If Brands Were Movies, Here's What the Posters Would Look Like

EP+Co's Lance Ford on his amusing designs

Ryan Reynolds as the Pillsbury Doughboy? Tom Hanks as Orville Redenbacher? Emma Stone as Wendy? Emma Watson as Betty Crocker?

These movies haven't been made—yet—as Hollywood still hasn't fully embraced consumer brands as fodder for features (outside of Lego, anyway). Still, you can image the posters that might accompany such films. And Lance Ford can really imagine them. Because he's been mocking them up for a couple of months now.

Here are a few of Ford's creations, in which some impressive Photoshop and a knack for classic movie-poster design combine for absurd but halfway believable executions. (Our money is on Reynolds winning that Oscar for his weight gain alone on Pillsbury.)

You can see many more posters over at @brandnamefilms, the Instagram created for the project. We spoke to Ford—by day, a creative director at agency EP+Co—to learn more about his branded Hollywood daydreams.

Muse: Fun project. Where did the idea come from to do this?

Lance Ford: The idea really just came from me wanting a fun, creative outlet. I love advertising, and movies, and thought it would be fun to combine the two in an interesting way. I actually have a small collection of one-sheets, with Goonies and The Adventures of Baron Munchausen being my two favorites.

Tell me about your day job and how it inspired this project.

I work for EP+Co as a creative director with a focus on social media. I currently work with a lot of entertainment brands such as Netflix, Lionsgate and Paramount, developing social content and campaigns for some of their movie properties. I've also developed social content for many consumer brands like Denny's, John Deere and LinkedIn, so combing those two worlds seemed like an interesting thought.

How do you go about picking the brands and then dreaming up fun Hollywood-style plots—and casts—for them?

To pick the brands, I really just start by looking at recognizable mascots. It's easier to develop a plot around a character that already has a bit of a history and then find a fun way to twist the story to make it more interesting. However, I do have a handful of brands that don't necessarily have a mascot that I am developing ideas for, to help broaden the content of the account. 

As far as the actors, I try to find ones who somehow represent the mascot. So, for the Green Giant, I just Googled "tallest actors" and Vince Vaughn popped up, which visually made sense to me. I also try to pick actors who are fairly active on social media in the hopes that they might notice the poster, à la Betty Crocker.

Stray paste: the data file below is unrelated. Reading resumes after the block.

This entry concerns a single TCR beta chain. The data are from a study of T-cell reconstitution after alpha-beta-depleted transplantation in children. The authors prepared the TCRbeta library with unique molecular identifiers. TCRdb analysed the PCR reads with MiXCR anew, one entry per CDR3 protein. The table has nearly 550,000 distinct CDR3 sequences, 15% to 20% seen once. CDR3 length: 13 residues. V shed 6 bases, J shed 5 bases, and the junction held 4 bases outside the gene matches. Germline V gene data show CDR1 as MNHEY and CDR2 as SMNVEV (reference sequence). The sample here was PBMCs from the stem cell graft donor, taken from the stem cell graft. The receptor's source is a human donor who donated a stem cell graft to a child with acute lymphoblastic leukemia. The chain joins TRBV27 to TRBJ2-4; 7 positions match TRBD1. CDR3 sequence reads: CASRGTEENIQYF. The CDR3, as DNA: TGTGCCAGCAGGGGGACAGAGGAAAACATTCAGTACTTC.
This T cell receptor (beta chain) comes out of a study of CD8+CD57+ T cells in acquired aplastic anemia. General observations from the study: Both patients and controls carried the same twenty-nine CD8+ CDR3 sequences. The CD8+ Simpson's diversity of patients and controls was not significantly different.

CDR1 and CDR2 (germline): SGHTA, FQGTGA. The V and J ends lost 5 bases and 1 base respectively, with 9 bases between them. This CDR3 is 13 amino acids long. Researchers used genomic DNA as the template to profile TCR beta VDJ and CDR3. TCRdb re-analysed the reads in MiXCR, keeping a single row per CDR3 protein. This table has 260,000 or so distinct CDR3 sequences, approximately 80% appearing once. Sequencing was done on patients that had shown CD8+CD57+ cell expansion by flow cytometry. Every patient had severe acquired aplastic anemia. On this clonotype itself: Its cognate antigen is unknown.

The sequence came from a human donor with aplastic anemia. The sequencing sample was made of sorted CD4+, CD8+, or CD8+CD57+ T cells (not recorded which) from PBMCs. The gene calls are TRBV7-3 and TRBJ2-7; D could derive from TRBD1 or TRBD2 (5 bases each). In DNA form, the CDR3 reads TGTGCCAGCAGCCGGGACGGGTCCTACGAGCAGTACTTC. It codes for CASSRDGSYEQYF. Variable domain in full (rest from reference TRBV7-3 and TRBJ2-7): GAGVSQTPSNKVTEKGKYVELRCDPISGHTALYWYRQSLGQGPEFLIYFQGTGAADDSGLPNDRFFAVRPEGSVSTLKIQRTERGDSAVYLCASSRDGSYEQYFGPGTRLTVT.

You've got some serious Photoshop magic going on in these posters. How much work goes into each one?

Thank you! Each poster takes a different amount of time to create, depending on the initial concept. On average, they probably take about two hours to put together. Sourcing the images takes the most time since I'm really just pulling from Google. I want the Photoshop work and design to be as good as it can be, so I try to find images that have consistent lighting and angles so it all matches up. Sometimes it doesn't and I have to spend a little extra time trying to adjust for less-than-ideal imagery.

Are you a student of movie poster design?

I've never designed a poster for an actual movie property, but I'd love to someday. I take design inspiration from some of the classic movie posters like "big floating heads" and "standing back to back."

Any favorites you've done so far?

It's always hard to pick a favorite! I enjoy the process of creating something new and evolving it along the way, so my favorite is generally the latest one I've done. If I had to choose, I really like one I did of Chester Cheetah and the one for Wendy's.

Do you think Hollywood will ever actually embrace brands as explictly as this, beyond something like The Lego Movie?

Hollywood has obviously embraced brands in the form of video game and toy properties, but I can't really recall a consumer brand being the subject of a movie. It makes sense to me that someday Hollywood will take one of these brand mascots and develop a larger story around them. Hopefully, my poster explorations can help move it along!

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Tim Nudd
Tim Nudd is editor in chief of the Clio Awards and the founding editor of Muse by Clio.

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